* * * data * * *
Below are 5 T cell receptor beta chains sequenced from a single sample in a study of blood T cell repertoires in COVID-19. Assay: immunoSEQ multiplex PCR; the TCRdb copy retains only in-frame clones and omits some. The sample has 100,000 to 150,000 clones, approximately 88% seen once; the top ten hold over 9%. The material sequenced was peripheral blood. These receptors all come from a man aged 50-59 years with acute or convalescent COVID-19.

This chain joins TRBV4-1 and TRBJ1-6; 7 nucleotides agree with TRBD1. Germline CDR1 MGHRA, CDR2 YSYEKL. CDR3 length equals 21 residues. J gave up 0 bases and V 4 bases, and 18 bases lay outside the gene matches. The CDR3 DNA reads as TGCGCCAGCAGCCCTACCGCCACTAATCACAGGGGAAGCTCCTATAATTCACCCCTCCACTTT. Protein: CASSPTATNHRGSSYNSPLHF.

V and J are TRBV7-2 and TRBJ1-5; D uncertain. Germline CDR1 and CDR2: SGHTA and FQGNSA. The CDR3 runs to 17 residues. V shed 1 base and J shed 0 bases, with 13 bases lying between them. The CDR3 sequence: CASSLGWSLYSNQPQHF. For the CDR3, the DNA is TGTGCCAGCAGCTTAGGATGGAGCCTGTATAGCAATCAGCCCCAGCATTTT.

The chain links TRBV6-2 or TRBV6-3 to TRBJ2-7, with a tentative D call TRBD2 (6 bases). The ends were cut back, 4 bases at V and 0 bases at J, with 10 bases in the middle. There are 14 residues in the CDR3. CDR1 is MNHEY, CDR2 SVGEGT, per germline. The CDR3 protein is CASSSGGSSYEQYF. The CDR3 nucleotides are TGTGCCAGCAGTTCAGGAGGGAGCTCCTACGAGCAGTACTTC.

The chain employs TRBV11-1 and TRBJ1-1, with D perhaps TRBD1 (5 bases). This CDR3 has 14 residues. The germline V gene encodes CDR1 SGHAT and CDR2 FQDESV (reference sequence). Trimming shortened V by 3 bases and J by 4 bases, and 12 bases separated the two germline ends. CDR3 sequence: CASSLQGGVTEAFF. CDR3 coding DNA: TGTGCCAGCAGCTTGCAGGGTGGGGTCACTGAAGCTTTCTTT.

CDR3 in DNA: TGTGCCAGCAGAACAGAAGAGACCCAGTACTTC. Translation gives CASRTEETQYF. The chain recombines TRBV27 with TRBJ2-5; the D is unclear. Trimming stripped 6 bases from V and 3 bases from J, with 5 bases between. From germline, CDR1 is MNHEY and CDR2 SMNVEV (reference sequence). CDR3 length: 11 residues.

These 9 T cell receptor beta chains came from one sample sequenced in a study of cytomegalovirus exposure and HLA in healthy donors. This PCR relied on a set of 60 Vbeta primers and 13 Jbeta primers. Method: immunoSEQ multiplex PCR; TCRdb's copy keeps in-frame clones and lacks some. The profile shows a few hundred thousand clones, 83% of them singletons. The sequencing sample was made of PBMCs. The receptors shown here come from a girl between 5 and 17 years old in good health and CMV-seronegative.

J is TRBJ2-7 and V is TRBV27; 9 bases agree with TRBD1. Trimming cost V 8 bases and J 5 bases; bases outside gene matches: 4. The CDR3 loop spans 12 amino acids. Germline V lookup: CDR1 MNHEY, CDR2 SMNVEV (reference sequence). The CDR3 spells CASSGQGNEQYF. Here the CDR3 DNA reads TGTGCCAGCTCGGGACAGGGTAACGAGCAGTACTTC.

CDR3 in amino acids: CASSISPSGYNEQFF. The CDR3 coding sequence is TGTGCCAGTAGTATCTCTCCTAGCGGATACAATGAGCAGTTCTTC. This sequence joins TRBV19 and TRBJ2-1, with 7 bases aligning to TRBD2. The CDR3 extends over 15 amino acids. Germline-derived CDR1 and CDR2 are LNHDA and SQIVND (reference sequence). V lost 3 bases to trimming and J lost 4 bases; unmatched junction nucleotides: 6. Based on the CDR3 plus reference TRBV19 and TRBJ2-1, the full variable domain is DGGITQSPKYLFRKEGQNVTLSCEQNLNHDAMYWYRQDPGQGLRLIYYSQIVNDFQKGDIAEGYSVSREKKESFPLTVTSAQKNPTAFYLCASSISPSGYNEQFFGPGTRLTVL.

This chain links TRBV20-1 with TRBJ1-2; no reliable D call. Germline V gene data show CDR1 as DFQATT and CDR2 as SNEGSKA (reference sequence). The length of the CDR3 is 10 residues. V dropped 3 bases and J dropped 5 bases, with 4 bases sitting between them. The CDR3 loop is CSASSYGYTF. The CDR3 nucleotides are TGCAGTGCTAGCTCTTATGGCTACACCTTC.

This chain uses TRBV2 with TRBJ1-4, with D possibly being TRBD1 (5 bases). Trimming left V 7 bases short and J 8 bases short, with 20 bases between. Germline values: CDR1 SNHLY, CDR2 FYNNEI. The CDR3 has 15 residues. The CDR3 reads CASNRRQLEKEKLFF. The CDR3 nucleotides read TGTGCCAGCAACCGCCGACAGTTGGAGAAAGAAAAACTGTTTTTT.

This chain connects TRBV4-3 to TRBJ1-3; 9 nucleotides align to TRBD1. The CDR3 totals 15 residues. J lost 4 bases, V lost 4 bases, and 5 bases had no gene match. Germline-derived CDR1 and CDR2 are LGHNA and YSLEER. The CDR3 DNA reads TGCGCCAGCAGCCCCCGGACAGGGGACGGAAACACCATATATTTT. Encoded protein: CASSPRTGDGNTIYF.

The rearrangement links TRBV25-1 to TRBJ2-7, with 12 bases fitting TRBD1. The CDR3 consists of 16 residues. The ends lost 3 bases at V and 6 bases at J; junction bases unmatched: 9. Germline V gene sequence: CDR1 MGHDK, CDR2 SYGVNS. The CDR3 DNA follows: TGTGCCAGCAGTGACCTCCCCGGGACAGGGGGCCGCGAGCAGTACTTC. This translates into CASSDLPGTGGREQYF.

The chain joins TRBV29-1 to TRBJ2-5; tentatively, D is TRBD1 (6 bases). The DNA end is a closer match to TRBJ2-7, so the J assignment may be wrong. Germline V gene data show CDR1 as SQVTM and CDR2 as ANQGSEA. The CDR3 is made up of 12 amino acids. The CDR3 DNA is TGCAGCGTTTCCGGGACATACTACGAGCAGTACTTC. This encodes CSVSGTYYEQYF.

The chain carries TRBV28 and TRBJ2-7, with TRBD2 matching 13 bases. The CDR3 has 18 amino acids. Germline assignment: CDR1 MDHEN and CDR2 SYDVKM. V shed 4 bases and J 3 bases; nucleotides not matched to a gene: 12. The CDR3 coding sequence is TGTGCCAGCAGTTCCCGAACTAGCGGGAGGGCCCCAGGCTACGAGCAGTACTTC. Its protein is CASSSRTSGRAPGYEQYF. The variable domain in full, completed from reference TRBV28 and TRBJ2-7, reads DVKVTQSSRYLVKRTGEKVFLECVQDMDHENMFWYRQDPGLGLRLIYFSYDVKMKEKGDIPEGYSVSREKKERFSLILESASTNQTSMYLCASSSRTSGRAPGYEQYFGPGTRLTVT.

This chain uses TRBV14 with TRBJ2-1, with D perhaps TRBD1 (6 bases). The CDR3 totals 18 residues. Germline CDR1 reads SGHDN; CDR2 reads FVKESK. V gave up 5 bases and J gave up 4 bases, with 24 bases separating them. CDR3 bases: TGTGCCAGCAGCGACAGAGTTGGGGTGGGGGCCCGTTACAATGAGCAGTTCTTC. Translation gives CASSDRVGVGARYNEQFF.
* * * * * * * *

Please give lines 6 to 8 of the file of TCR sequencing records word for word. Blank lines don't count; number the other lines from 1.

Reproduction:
CDR3 in DNA: TGTGCCAGCAGAACAGAAGAGACCCAGTACTTC. Translation gives CASRTEETQYF. The chain recombines TRBV27 with TRBJ2-5; the D is unclear. Trimming stripped 6 bases from V and 3 bases from J, with 5 bases between. From germline, CDR1 is MNHEY and CDR2 SMNVEV (reference sequence). CDR3 length: 11 residues.

These 9 T cell receptor beta chains came from one sample sequenced in a study of cytomegalovirus exposure and HLA in healthy donors. This PCR relied on a set of 60 Vbeta primers and 13 Jbeta primers. Method: immunoSEQ multiplex PCR; TCRdb's copy keeps in-frame clones and lacks some. The profile shows a few hundred thousand clones, 83% of them singletons. The sequencing sample was made of PBMCs. The receptors shown here come from a girl between 5 and 17 years old in good health and CMV-seronegative.

J is TRBJ2-7 and V is TRBV27; 9 bases agree with TRBD1. Trimming cost V 8 bases and J 5 bases; bases outside gene matches: 4. The CDR3 loop spans 12 amino acids. Germline V lookup: CDR1 MNHEY, CDR2 SMNVEV (reference sequence). The CDR3 spells CASSGQGNEQYF. Here the CDR3 DNA reads TGTGCCAGCTCGGGACAGGGTAACGAGCAGTACTTC.